2 A suitable poly(ethene) dropping pipette would be fine-tip standard, non-sterile, 3.3 cm3 capacity, such as those available from

a Clamp the microscale titration apparatus securely in position as in photograph and push the syringe plunger completely down.

b Fill the apparatus with 0.10 M hydrochloric acid as follows. Put about 5 cm3 of the acid in a 10 cm3 beaker and place the tip of
the apparatus well down into the solution. Raise the syringe plunger slowly and gently, making sure no air bubbles are drawn in.
Fill the pipette exactly to the zero mark. Release the plunger; the level should remain steady.

c Use the 1 cm3 pipette and pipette filler to transfer exactly 1.0 cm3 of the sodium hydroxide solution into a clean 10 cm3 beaker.

d Add one drop (no more!) of phenolphthalein indicator solution to the sodium hydroxide solution.

e Adjust the position of the microscale titration apparatus so that the tip is just below the surface of the sodium hydroxide and
indicator solution in the beaker

f Titrate the acid solution into the alkali by pressing down on the syringe plunger very gently, swirling to allow each tiny addition
to mix and react before adding more.
g Continue until the colour of the indicator just turns from pink to permanently colourless.

h Record the volume of hydrochloric acid added at that point.

i Repeat the titration until you get reproducible measurements – that is, the volume required is the same in successive titrations.

j Calculate the concentration of the sodium hydroxide solution as follows.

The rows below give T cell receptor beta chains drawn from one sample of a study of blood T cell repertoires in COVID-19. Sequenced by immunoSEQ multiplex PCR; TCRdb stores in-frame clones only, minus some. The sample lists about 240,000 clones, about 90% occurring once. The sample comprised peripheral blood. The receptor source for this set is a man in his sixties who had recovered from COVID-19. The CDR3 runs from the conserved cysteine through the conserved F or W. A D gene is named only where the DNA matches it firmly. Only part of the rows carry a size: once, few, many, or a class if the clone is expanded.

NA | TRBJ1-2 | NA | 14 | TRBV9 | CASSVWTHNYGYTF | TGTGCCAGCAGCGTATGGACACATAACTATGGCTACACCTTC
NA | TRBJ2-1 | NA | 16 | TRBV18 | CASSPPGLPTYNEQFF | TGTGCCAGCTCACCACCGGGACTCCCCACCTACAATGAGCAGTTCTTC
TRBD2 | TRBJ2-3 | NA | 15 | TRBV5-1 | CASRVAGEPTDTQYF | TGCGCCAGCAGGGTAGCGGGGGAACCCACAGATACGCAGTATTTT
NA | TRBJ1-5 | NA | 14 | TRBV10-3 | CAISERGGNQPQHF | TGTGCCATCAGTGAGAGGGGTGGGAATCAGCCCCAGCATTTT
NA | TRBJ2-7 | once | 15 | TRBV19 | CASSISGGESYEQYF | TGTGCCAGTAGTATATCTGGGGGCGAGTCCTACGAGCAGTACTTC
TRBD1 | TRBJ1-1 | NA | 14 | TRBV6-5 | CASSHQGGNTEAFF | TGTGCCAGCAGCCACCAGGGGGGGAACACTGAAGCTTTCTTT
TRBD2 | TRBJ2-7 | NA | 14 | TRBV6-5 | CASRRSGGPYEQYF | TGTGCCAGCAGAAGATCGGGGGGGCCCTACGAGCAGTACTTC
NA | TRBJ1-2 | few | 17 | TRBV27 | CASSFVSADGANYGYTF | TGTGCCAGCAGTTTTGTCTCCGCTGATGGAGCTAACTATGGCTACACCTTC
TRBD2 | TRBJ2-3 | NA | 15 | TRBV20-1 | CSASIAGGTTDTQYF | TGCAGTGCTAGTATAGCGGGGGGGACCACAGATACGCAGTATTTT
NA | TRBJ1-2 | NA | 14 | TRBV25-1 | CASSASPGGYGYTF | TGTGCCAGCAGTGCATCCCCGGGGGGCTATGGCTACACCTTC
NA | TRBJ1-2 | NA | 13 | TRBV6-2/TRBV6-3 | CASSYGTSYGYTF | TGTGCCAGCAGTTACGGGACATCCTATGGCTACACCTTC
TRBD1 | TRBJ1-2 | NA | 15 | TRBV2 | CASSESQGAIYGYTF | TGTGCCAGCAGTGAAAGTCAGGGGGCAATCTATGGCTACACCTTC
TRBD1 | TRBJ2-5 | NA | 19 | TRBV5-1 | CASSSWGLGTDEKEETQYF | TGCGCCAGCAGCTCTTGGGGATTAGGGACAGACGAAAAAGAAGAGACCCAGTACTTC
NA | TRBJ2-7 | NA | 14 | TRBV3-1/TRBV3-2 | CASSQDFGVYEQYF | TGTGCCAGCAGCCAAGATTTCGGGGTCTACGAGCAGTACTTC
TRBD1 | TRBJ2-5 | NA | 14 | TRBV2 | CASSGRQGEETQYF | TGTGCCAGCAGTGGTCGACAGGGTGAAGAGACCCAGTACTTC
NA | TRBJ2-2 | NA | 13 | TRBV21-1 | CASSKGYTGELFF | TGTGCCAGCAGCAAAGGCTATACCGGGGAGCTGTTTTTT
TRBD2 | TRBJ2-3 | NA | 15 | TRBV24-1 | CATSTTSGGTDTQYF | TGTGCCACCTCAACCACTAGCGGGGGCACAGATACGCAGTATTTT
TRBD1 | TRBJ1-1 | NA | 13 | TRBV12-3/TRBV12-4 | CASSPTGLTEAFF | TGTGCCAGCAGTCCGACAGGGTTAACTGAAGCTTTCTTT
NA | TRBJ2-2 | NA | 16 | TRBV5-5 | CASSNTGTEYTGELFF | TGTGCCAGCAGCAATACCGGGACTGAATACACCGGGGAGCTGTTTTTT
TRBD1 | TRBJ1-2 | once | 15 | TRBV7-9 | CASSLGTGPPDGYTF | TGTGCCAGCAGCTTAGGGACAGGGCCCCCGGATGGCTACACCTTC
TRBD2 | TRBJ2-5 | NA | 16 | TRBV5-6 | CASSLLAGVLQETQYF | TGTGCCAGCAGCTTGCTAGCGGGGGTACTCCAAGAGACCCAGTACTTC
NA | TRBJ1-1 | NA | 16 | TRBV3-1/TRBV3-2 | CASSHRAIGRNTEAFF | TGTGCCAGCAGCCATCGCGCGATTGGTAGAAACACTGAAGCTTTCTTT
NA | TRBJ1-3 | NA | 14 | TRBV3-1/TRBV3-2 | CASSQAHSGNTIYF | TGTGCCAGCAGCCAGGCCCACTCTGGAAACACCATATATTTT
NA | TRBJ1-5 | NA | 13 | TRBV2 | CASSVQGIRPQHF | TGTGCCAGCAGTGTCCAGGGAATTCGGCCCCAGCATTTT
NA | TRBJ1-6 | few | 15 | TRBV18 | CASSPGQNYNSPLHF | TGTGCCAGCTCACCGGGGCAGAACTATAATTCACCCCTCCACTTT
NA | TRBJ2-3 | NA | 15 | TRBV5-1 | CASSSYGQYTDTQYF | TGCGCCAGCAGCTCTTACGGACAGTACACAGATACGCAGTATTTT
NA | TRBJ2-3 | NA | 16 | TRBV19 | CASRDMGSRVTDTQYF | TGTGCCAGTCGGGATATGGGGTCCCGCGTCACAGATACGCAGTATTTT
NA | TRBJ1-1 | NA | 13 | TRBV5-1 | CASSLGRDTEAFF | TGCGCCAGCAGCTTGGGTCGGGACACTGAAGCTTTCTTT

The equation for the neutralisation reaction is:

HCl(aq) + NaOH(aq) NaCl(aq) + H2O(l)

From the equation you can see that one mole of hydrochloric acid reacts with one mole of
sodium hydroxide.

1 What was the reliable value for the volume of hydrochloric acid solution needed? Let us call this value V cm3.

2 Calculate the number of moles of hydrochloric acid in this volume using the formula: V/1000 x C , where C is the concentration
of the hydrochloric acid in M.

3 How many moles of sodium hydroxide were therefore present in the original 1 cm3 of sodium hydroxide solution placed in the

4 Now calculate how many moles of sodium hydroxide would have been present in 1000 cm3 . This is the concentration of the
sodium hydroxide solution in moldm-3.

Teaching notes
This microscale technique minimises apparatus and chemical requirements, and takes less time to perform than titration on the
usual scale. Although the solutions used do present minor hazards, the use of such small quantities reduces risks from those
hazards to very low levels. Students should nevertheless take all usual precautions in handling these solutions. The main risk is
from misuse of the syringe or pipettes, especially if containing hazardous solutions.

The technique also makes the point that quantitative chemical experimentation does not always have to be performed on the
traditional ‘bucket’ scale at school level.

Health and safety checked 2016

This Practical Chemistry resource was developed by the Nuffield Foundation and the Royal Society of Chemistry.

© Nuffield Foundation and the Royal Society of Chemistry

Other examples of school use of microscale titration can be found at:

David W. Brooks - Teaching and Research

Idaho Chemical Roundup - a discussion of the benefits of microscale work in schools, including titrations.

Sargent-Welch - a commercial site which can supply ready-made microscale titration kits.

Page last updated October 2015